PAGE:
A “life” can all too easily turn into an account of the subject’s “life and times”, which is fine in itself but a different exercise. To explain how I approached the writing of this biography, I need to back to Mary’s descent from a Spanish royal family, the house of Trastámara.
I wrote my doctoral thesis on the government of Mary’s grandparents, Isabella of Castile and Ferdinand of Aragon, using archives in Andalusia that were then largely unexplored. Afterwards, I went on to study and publish on various social, political, economic and religious issues in Spanish history in the fifteenth and sixteenth centuries, and thus combined my two big concerns. These are to go deeply into the causes of disunity in the Christian church, especially in the West and to give Spanish history and culture their proper place in English people’s understanding of their own history, as well as that of other countries.
“My” Mary, then, is judged and understood, as far as possible, on her own terms. She is not seen as an embarrassment to English or Spanish history, but as a high-achieving woman. As well as gaining a throne in a spectacular coup and running the country determinedly and quite effectively, she had a deep religious life of her own, set in the midst, not only of her family experience, particularly in her relations with her father, but also in the split between Catholics and Protestants, which was becoming fixed in her lifetime.
My Mary also freely acknowledges, and is deeply influenced by, her Spanish heritage through her beloved mother Catherine, something that was spectacularly affirmed, though by no means without personal anguish, both for her and for her subjects, when she married her much younger cousin, Philip of Spain. His role, in relation to England in general and Mary in particular, receives unusually full coverage here, because it adds a new dimension to an understanding of the queen and of the place of her kingdom in the world. Philip, too, is liberated from his customary caricature, as a cold-hearted monster. Finally, and hardest of all, I tackle unflinchingly the reality of religious persecution that gave Mary her characterization as “Bloody”, though I do not claim to be able to explain fully how she and her contemporaries managed to combine, apparently without seeing any contradiction, faith in a loving God with killing fellow Christians. In this case, as always, to explain is not to excuse.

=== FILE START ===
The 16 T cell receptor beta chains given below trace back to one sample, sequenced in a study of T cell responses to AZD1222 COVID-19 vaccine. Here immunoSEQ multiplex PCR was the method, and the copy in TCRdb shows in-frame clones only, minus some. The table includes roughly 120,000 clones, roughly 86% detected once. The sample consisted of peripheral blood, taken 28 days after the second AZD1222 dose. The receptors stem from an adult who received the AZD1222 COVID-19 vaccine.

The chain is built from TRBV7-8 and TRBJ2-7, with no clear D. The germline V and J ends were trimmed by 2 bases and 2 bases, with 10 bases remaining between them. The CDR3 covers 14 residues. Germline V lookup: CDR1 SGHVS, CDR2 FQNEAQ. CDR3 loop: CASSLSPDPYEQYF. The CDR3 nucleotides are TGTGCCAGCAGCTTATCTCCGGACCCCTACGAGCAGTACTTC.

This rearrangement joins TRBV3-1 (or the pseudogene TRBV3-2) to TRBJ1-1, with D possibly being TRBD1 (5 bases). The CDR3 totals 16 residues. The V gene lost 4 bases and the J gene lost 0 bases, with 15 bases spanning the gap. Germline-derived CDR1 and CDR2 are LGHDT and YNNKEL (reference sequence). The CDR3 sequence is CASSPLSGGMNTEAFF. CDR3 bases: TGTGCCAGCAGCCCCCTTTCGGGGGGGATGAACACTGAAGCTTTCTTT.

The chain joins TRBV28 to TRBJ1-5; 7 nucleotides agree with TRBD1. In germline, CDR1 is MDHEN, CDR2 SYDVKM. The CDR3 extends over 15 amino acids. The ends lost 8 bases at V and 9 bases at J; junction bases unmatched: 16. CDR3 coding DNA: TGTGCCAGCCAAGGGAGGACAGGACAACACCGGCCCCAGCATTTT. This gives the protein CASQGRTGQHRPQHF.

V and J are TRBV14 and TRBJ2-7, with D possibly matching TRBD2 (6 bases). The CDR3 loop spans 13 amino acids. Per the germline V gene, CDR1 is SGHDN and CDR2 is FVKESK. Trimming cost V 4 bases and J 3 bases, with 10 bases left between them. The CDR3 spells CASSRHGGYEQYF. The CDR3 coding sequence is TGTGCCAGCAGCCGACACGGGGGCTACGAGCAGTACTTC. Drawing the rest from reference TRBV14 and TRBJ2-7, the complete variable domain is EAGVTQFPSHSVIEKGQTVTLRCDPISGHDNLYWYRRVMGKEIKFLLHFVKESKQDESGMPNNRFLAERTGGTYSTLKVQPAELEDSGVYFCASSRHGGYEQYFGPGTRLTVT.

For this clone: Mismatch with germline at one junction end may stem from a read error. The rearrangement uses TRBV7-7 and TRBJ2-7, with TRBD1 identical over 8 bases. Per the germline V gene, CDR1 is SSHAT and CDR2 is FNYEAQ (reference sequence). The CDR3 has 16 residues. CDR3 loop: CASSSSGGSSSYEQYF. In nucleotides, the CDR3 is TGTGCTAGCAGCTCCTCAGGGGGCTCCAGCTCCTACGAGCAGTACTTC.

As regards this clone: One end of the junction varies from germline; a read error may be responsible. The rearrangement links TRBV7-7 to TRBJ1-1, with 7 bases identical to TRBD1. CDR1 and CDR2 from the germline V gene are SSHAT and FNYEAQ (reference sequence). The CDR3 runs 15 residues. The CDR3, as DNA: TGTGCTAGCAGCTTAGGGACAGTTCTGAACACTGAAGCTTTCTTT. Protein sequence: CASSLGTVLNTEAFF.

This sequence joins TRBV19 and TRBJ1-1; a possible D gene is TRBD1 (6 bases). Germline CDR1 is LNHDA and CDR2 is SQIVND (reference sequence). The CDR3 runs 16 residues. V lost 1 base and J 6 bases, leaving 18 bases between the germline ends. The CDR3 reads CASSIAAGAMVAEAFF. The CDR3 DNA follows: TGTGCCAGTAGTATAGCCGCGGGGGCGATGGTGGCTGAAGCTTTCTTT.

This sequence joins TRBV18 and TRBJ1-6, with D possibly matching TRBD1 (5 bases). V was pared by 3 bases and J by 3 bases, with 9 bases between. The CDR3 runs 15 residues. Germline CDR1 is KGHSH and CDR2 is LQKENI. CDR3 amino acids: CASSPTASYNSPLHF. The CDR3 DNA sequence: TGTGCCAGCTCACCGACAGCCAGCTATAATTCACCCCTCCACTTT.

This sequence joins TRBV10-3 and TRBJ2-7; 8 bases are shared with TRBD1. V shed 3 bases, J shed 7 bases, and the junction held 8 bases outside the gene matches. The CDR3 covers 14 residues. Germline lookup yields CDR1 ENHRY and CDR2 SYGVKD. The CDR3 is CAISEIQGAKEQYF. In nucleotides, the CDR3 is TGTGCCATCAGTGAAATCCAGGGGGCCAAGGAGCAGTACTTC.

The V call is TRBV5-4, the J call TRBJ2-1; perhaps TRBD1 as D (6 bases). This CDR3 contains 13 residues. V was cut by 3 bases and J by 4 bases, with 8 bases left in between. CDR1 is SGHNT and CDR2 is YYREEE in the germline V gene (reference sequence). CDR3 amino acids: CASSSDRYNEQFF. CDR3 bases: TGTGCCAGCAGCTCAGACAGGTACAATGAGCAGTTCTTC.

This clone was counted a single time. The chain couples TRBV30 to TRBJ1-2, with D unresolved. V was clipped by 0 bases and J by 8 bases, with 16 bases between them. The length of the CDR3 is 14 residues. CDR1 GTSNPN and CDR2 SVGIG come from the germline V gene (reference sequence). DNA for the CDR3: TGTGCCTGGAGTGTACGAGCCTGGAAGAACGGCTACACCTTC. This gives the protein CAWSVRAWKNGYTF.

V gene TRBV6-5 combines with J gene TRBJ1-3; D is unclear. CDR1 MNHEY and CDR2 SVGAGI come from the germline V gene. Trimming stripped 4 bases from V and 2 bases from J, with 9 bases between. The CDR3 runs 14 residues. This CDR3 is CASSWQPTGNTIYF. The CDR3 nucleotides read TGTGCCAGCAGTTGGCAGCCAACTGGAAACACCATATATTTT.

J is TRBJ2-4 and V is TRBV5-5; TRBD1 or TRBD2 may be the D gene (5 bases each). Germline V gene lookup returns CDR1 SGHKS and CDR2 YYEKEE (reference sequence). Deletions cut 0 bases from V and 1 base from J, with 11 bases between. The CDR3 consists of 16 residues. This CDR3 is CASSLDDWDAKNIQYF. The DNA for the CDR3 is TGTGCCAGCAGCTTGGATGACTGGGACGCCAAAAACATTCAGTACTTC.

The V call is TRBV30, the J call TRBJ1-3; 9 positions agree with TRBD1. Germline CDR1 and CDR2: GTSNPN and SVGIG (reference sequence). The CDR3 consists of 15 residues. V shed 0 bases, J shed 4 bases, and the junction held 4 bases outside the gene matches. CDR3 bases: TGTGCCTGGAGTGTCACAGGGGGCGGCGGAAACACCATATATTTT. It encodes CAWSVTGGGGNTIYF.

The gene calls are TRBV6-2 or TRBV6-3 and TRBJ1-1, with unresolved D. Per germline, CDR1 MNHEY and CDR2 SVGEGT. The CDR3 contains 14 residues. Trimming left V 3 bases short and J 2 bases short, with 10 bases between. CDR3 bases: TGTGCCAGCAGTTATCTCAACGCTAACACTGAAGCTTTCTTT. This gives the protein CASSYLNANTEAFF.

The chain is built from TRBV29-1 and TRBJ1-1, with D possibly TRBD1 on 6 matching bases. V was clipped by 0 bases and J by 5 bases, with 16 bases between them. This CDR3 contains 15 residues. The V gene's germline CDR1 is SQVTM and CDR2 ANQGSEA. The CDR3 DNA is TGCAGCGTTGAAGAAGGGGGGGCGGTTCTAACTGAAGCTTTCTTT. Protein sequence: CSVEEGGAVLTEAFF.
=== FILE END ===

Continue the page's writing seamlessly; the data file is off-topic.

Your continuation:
While I was writing this book, I looked at the portrait of Mary by Antonis Mors (Antonio Moro), in the Museo del Prado in Madrid, which is on the cover of this book. Trying to match Mary’s piercing, yet perplexed, eyes, I longed to ask her lots of questions, about her life and her government, but I have been forced, like everyone else who continues to be interested in her, to do the best I can with what has been left, in image and writing.
John Edwards is Modern Languages Faculty Research Fellow in Spanish, University of Oxford. His recent books include The Spanish Inquisition, Ferdinand and Isabella, and Isabella: Catholic Queen and Madam of Spain. He lives inOxford,UK.